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Act will provide stronger consumer protection

18 March 2005

New Building Act will provide stronger consumer protection

The new Building Act 2004 which comes into force on 1 April will tighten technical aspects of building legislation in the wake of the leaky home syndrome.

Consumers will be better protected from builders who are less than scrupulous, says Waitakere City’s Planning and Regulatory Committee Chair Councillor Vanessa Neeson.

“The new act is designed to prevent the sort of things that caused the leaky homes problems of the last few years. It will provide an enhanced level of protection to the consumer,” says Councillor Neeson.

The far-reaching changes to the Building Act 1991 include a tightening of the rules around obtaining code compliance certificates and change of use. The building levy will rise and a new certificate of acceptance has been introduced for unauthorised building work carried out after 1 July 1992 and for urgent work.

Some building consent applications will need to be referred to the NZ Fire Service while some others that do not meet current criteria will be asked to supply extra documentation to normal plans and specifications.

Two main areas will not change: these are safe and sanitary inspections for unauthorised building work carried out before 1 July 1992 and code compliance certificates for buildings constructed under the Building Act 1991.

What changes:

The building levy increases from $0.65 to $1.97 per $1000 of value of work on building with an estimated value of work over $20,000. This increase is retrospective, with consents uplifted after 31 March 2005 charged at the new rate, regardless of when the application was lodged. It will be an offence to permit public use of a building without a building consent or code compliance certificate having been granted. Fines of up to $200,000 and $20,000 per day will be charged for continuing offences. It will also be an offence for a residential property developer or 'spec builder' to sell a household unit without first obtaining code compliance certificate. Building consent applications will have 20 working days to be processed.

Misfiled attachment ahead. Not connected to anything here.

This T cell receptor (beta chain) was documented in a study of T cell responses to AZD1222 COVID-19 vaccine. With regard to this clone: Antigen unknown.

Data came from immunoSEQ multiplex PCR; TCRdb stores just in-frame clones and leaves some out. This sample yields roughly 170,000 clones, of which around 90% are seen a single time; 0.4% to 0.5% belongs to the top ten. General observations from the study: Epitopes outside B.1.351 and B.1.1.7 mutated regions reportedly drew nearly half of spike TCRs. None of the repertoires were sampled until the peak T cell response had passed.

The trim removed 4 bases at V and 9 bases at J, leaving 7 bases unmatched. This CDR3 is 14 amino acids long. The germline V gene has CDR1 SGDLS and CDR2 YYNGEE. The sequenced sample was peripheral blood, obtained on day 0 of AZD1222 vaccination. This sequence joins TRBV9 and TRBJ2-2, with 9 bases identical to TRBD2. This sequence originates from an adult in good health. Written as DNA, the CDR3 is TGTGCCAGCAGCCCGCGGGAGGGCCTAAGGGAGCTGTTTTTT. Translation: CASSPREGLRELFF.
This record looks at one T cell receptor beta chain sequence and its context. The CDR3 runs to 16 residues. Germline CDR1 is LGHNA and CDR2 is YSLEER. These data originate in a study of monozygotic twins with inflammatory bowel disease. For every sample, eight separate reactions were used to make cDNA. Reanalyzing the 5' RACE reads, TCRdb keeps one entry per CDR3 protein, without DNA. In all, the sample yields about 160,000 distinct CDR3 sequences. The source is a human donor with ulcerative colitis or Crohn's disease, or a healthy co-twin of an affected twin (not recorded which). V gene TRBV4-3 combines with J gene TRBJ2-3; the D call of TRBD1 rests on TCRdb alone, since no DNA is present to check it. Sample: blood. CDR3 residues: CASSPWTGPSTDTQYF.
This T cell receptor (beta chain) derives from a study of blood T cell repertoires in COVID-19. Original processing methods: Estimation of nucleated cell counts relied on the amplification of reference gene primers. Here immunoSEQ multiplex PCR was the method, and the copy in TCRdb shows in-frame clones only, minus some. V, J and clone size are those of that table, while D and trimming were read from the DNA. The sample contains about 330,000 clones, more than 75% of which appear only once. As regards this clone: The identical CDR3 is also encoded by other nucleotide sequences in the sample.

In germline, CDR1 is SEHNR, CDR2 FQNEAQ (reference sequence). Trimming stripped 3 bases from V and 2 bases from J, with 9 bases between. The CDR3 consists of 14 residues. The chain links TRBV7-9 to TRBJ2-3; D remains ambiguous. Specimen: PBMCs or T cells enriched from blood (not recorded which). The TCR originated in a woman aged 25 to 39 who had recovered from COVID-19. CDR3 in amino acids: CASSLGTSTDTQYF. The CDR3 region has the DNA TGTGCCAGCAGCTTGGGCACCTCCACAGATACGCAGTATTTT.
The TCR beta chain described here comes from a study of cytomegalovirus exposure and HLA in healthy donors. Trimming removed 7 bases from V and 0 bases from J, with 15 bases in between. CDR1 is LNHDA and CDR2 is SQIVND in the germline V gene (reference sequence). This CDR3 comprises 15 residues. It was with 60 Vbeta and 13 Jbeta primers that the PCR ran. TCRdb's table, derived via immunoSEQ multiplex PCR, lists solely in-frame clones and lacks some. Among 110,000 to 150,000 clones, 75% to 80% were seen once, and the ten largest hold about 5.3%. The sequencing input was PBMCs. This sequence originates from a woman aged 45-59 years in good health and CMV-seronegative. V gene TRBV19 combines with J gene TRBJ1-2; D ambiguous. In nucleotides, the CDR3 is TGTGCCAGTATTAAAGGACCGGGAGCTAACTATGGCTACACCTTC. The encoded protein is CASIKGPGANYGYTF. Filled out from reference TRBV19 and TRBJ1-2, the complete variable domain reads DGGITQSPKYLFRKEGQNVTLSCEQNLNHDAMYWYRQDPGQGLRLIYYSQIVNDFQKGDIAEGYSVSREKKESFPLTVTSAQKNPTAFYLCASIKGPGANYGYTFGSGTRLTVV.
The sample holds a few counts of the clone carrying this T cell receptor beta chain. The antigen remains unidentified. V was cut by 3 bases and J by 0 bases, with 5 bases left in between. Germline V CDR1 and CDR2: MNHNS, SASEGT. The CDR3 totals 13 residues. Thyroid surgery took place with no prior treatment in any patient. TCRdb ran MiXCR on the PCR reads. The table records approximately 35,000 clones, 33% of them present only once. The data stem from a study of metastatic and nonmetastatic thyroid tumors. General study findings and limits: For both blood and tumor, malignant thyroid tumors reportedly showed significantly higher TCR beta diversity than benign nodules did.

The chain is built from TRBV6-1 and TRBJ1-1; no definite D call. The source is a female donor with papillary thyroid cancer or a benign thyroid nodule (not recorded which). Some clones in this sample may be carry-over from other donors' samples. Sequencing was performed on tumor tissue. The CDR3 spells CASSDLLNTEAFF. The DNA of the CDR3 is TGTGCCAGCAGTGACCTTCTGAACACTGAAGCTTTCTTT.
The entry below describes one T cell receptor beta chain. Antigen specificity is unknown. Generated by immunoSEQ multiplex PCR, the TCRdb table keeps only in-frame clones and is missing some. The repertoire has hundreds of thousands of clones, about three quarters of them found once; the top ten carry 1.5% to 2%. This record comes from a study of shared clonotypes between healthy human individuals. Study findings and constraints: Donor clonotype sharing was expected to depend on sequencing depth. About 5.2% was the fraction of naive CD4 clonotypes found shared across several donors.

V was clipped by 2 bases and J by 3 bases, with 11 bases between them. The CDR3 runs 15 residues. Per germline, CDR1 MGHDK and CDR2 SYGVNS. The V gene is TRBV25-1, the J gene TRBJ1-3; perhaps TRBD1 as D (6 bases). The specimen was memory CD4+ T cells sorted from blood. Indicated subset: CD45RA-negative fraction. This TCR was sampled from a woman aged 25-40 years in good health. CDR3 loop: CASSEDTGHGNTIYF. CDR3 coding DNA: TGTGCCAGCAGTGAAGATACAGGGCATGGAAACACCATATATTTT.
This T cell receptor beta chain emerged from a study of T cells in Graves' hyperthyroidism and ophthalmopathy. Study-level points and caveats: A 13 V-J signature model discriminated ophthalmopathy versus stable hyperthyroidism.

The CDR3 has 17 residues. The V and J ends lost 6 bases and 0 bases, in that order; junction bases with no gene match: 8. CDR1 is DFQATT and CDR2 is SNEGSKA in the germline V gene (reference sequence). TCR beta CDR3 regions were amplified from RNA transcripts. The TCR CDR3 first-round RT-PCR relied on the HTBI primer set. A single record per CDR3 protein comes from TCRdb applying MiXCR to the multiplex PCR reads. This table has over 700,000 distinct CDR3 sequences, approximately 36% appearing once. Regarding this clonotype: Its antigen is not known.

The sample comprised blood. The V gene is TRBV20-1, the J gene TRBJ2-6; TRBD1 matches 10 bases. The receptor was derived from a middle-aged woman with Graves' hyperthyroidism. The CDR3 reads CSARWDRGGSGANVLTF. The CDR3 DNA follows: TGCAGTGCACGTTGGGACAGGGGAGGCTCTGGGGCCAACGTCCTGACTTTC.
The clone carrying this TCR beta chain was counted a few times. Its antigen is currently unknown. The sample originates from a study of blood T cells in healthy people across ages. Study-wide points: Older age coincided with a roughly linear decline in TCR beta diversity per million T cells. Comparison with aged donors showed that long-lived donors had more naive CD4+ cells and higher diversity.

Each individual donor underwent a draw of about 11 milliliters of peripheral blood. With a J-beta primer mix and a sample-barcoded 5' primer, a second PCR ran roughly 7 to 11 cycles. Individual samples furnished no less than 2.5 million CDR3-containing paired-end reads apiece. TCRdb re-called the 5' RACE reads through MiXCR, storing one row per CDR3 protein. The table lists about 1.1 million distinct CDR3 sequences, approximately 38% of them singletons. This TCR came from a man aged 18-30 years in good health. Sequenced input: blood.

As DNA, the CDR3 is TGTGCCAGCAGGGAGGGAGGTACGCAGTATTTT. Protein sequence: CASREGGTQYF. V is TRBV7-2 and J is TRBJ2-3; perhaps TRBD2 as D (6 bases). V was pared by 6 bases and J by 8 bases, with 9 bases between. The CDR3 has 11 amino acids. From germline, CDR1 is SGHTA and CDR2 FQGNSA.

Interim code compliance certificates cannot be issued after 31 March 2005. Code compliance certificates will no longer be issued by requesting a final inspection. Owners must apply in writing for a code compliance certificate, using the prescribed form and the work will be inspected within 20 working days. The code compliance certificate must be obtained within two years of the granting of a building consent. Owners must give written notice to the council if they propose to change the use of a building. If the change of use involves creating a new household unit (eg changing a basement into a flat), the building will require upgrading in all respects to comply with the NZ Building Code to the same extent as reasonably practicable as if it were a new building. In all other cases (eg changing a garage into a hairdressing salon) the building will only need upgrading in terms of fire escape and rating, protection of other premises, sanitary facilities, structure, access and facilities for people with disabilities to comply with the NZ Building Code. The new Certificate of Acceptance is required when unauthorised work has been carried out after 1 July 1992, for urgent work and for any building work where the building consent authority that is not a territorial authority (previously called a building certifier) is unable or unwilling to issue a code compliance certificate. This does not apply where the territorial authority refuses a code compliance certificate or the certificate has not been obtained within the required two years. Some types of building consent applications must be referred to the NZ Fire Service for comment on provision of fire escape facilities. Applicants for building consents will need to supply additional documentation to the normal plans and specifications (eg justification for alternative solutions).

What does not change

Safe and sanitary inspections for unauthorised building work carried out before 1 July 1992. Code compliance certificates for buildings constructed under the Building Act 1991.


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